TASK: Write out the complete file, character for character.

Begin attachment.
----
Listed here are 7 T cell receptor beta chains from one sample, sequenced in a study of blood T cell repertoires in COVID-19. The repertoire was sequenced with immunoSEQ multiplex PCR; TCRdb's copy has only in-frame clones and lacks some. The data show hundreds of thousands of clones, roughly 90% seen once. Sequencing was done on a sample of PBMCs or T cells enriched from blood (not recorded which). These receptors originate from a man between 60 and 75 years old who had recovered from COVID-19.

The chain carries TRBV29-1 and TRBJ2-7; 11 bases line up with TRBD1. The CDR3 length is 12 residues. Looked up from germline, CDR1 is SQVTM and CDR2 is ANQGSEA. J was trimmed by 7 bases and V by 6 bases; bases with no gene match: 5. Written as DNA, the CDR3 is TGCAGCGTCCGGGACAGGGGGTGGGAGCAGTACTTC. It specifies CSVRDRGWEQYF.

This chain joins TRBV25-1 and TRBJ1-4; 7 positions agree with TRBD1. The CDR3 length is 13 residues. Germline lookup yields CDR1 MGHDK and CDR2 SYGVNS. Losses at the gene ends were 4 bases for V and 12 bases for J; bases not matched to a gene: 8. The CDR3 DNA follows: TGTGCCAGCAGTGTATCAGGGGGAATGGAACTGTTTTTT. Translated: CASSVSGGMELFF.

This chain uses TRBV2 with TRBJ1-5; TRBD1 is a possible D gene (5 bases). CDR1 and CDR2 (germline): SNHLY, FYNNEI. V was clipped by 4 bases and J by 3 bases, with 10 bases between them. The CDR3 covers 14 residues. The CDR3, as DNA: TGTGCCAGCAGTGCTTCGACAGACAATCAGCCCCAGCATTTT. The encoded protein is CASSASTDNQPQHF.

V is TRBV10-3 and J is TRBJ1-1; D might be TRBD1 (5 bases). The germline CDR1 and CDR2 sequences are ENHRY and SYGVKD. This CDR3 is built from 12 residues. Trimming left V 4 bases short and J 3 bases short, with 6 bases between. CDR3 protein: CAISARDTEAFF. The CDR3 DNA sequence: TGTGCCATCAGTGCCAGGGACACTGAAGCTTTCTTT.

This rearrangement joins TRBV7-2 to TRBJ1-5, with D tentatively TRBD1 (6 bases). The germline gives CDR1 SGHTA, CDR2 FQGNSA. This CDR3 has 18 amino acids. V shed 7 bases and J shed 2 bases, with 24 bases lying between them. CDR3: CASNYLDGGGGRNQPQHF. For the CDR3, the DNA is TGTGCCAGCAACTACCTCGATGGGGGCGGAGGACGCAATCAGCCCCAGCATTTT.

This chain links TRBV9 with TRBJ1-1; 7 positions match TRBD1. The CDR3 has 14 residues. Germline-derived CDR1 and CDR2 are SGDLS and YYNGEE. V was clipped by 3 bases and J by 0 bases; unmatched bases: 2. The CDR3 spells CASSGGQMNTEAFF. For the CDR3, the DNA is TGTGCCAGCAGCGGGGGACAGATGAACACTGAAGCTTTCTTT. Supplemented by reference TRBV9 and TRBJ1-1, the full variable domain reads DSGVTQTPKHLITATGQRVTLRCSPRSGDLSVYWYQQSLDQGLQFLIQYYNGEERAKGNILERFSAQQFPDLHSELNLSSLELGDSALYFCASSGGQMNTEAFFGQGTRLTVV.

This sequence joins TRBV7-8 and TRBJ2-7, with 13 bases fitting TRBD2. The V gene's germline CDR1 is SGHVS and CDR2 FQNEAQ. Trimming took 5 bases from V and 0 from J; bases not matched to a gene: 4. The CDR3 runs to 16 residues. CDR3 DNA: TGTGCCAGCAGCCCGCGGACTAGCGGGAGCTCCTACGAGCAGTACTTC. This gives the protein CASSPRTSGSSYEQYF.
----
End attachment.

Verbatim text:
Listed here are 7 T cell receptor beta chains from one sample, sequenced in a study of blood T cell repertoires in COVID-19. The repertoire was sequenced with immunoSEQ multiplex PCR; TCRdb's copy has only in-frame clones and lacks some. The data show hundreds of thousands of clones, roughly 90% seen once. Sequencing was done on a sample of PBMCs or T cells enriched from blood (not recorded which). These receptors originate from a man between 60 and 75 years old who had recovered from COVID-19.

The chain carries TRBV29-1 and TRBJ2-7; 11 bases line up with TRBD1. The CDR3 length is 12 residues. Looked up from germline, CDR1 is SQVTM and CDR2 is ANQGSEA. J was trimmed by 7 bases and V by 6 bases; bases with no gene match: 5. Written as DNA, the CDR3 is TGCAGCGTCCGGGACAGGGGGTGGGAGCAGTACTTC. It specifies CSVRDRGWEQYF.

This chain joins TRBV25-1 and TRBJ1-4; 7 positions agree with TRBD1. The CDR3 length is 13 residues. Germline lookup yields CDR1 MGHDK and CDR2 SYGVNS. Losses at the gene ends were 4 bases for V and 12 bases for J; bases not matched to a gene: 8. The CDR3 DNA follows: TGTGCCAGCAGTGTATCAGGGGGAATGGAACTGTTTTTT. Translated: CASSVSGGMELFF.

This chain uses TRBV2 with TRBJ1-5; TRBD1 is a possible D gene (5 bases). CDR1 and CDR2 (germline): SNHLY, FYNNEI. V was clipped by 4 bases and J by 3 bases, with 10 bases between them. The CDR3 covers 14 residues. The CDR3, as DNA: TGTGCCAGCAGTGCTTCGACAGACAATCAGCCCCAGCATTTT. The encoded protein is CASSASTDNQPQHF.

V is TRBV10-3 and J is TRBJ1-1; D might be TRBD1 (5 bases). The germline CDR1 and CDR2 sequences are ENHRY and SYGVKD. This CDR3 is built from 12 residues. Trimming left V 4 bases short and J 3 bases short, with 6 bases between. CDR3 protein: CAISARDTEAFF. The CDR3 DNA sequence: TGTGCCATCAGTGCCAGGGACACTGAAGCTTTCTTT.

This rearrangement joins TRBV7-2 to TRBJ1-5, with D tentatively TRBD1 (6 bases). The germline gives CDR1 SGHTA, CDR2 FQGNSA. This CDR3 has 18 amino acids. V shed 7 bases and J shed 2 bases, with 24 bases lying between them. CDR3: CASNYLDGGGGRNQPQHF. For the CDR3, the DNA is TGTGCCAGCAACTACCTCGATGGGGGCGGAGGACGCAATCAGCCCCAGCATTTT.

This chain links TRBV9 with TRBJ1-1; 7 positions match TRBD1. The CDR3 has 14 residues. Germline-derived CDR1 and CDR2 are SGDLS and YYNGEE. V was clipped by 3 bases and J by 0 bases; unmatched bases: 2. The CDR3 spells CASSGGQMNTEAFF. For the CDR3, the DNA is TGTGCCAGCAGCGGGGGACAGATGAACACTGAAGCTTTCTTT. Supplemented by reference TRBV9 and TRBJ1-1, the full variable domain reads DSGVTQTPKHLITATGQRVTLRCSPRSGDLSVYWYQQSLDQGLQFLIQYYNGEERAKGNILERFSAQQFPDLHSELNLSSLELGDSALYFCASSGGQMNTEAFFGQGTRLTVV.

This sequence joins TRBV7-8 and TRBJ2-7, with 13 bases fitting TRBD2. The V gene's germline CDR1 is SGHVS and CDR2 FQNEAQ. Trimming took 5 bases from V and 0 from J; bases not matched to a gene: 4. The CDR3 runs to 16 residues. CDR3 DNA: TGTGCCAGCAGCCCGCGGACTAGCGGGAGCTCCTACGAGCAGTACTTC. This gives the protein CASSPRTSGSSYEQYF.